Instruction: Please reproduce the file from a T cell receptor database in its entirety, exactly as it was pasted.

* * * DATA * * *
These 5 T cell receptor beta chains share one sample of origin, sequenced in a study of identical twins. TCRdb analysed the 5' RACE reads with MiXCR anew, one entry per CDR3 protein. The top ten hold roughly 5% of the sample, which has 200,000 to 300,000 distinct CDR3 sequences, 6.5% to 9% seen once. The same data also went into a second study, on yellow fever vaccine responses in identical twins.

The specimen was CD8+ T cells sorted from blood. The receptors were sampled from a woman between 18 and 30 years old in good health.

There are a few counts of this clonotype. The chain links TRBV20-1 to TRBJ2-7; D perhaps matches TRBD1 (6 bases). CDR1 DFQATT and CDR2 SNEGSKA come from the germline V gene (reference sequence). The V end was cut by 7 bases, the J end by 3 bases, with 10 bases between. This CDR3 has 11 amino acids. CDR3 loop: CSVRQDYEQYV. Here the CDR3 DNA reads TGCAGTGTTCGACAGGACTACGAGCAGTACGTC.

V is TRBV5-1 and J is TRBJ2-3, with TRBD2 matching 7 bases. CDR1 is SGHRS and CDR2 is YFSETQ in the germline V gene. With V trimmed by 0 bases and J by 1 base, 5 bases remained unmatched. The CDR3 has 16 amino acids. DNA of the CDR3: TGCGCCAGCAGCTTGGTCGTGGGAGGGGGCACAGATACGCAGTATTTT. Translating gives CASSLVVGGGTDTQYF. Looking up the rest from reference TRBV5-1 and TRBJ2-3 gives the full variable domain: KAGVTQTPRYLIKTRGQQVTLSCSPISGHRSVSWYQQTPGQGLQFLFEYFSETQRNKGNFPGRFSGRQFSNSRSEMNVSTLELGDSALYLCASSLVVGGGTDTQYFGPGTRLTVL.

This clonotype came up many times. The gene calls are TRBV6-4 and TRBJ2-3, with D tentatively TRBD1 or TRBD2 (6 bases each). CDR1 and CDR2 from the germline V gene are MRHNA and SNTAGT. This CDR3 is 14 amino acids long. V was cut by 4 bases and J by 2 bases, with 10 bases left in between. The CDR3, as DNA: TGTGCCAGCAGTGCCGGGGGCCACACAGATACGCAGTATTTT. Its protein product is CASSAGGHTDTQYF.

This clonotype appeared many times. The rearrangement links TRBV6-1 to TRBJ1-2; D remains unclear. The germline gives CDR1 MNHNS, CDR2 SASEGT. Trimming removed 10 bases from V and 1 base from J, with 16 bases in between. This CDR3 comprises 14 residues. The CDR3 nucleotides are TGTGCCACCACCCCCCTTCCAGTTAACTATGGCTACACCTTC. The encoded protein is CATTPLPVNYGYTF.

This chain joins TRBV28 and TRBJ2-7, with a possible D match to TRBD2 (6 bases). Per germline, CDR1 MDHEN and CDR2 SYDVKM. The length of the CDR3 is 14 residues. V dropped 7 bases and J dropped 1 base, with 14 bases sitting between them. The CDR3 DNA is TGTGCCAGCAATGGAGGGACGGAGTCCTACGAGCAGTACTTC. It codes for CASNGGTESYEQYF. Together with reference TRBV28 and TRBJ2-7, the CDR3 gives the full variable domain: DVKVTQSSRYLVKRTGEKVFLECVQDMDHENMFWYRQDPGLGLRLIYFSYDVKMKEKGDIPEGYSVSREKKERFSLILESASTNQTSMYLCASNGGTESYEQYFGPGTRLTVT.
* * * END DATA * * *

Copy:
These 5 T cell receptor beta chains share one sample of origin, sequenced in a study of identical twins. TCRdb analysed the 5' RACE reads with MiXCR anew, one entry per CDR3 protein. The top ten hold roughly 5% of the sample, which has 200,000 to 300,000 distinct CDR3 sequences, 6.5% to 9% seen once. The same data also went into a second study, on yellow fever vaccine responses in identical twins.

The specimen was CD8+ T cells sorted from blood. The receptors were sampled from a woman between 18 and 30 years old in good health.

There are a few counts of this clonotype. The chain links TRBV20-1 to TRBJ2-7; D perhaps matches TRBD1 (6 bases). CDR1 DFQATT and CDR2 SNEGSKA come from the germline V gene (reference sequence). The V end was cut by 7 bases, the J end by 3 bases, with 10 bases between. This CDR3 has 11 amino acids. CDR3 loop: CSVRQDYEQYV. Here the CDR3 DNA reads TGCAGTGTTCGACAGGACTACGAGCAGTACGTC.

V is TRBV5-1 and J is TRBJ2-3, with TRBD2 matching 7 bases. CDR1 is SGHRS and CDR2 is YFSETQ in the germline V gene. With V trimmed by 0 bases and J by 1 base, 5 bases remained unmatched. The CDR3 has 16 amino acids. DNA of the CDR3: TGCGCCAGCAGCTTGGTCGTGGGAGGGGGCACAGATACGCAGTATTTT. Translating gives CASSLVVGGGTDTQYF. Looking up the rest from reference TRBV5-1 and TRBJ2-3 gives the full variable domain: KAGVTQTPRYLIKTRGQQVTLSCSPISGHRSVSWYQQTPGQGLQFLFEYFSETQRNKGNFPGRFSGRQFSNSRSEMNVSTLELGDSALYLCASSLVVGGGTDTQYFGPGTRLTVL.

This clonotype came up many times. The gene calls are TRBV6-4 and TRBJ2-3, with D tentatively TRBD1 or TRBD2 (6 bases each). CDR1 and CDR2 from the germline V gene are MRHNA and SNTAGT. This CDR3 is 14 amino acids long. V was cut by 4 bases and J by 2 bases, with 10 bases left in between. The CDR3, as DNA: TGTGCCAGCAGTGCCGGGGGCCACACAGATACGCAGTATTTT. Its protein product is CASSAGGHTDTQYF.

This clonotype appeared many times. The rearrangement links TRBV6-1 to TRBJ1-2; D remains unclear. The germline gives CDR1 MNHNS, CDR2 SASEGT. Trimming removed 10 bases from V and 1 base from J, with 16 bases in between. This CDR3 comprises 14 residues. The CDR3 nucleotides are TGTGCCACCACCCCCCTTCCAGTTAACTATGGCTACACCTTC. The encoded protein is CATTPLPVNYGYTF.

This chain joins TRBV28 and TRBJ2-7, with a possible D match to TRBD2 (6 bases). Per germline, CDR1 MDHEN and CDR2 SYDVKM. The length of the CDR3 is 14 residues. V dropped 7 bases and J dropped 1 base, with 14 bases sitting between them. The CDR3 DNA is TGTGCCAGCAATGGAGGGACGGAGTCCTACGAGCAGTACTTC. It codes for CASNGGTESYEQYF. Together with reference TRBV28 and TRBJ2-7, the CDR3 gives the full variable domain: DVKVTQSSRYLVKRTGEKVFLECVQDMDHENMFWYRQDPGLGLRLIYFSYDVKMKEKGDIPEGYSVSREKKERFSLILESASTNQTSMYLCASNGGTESYEQYFGPGTRLTVT.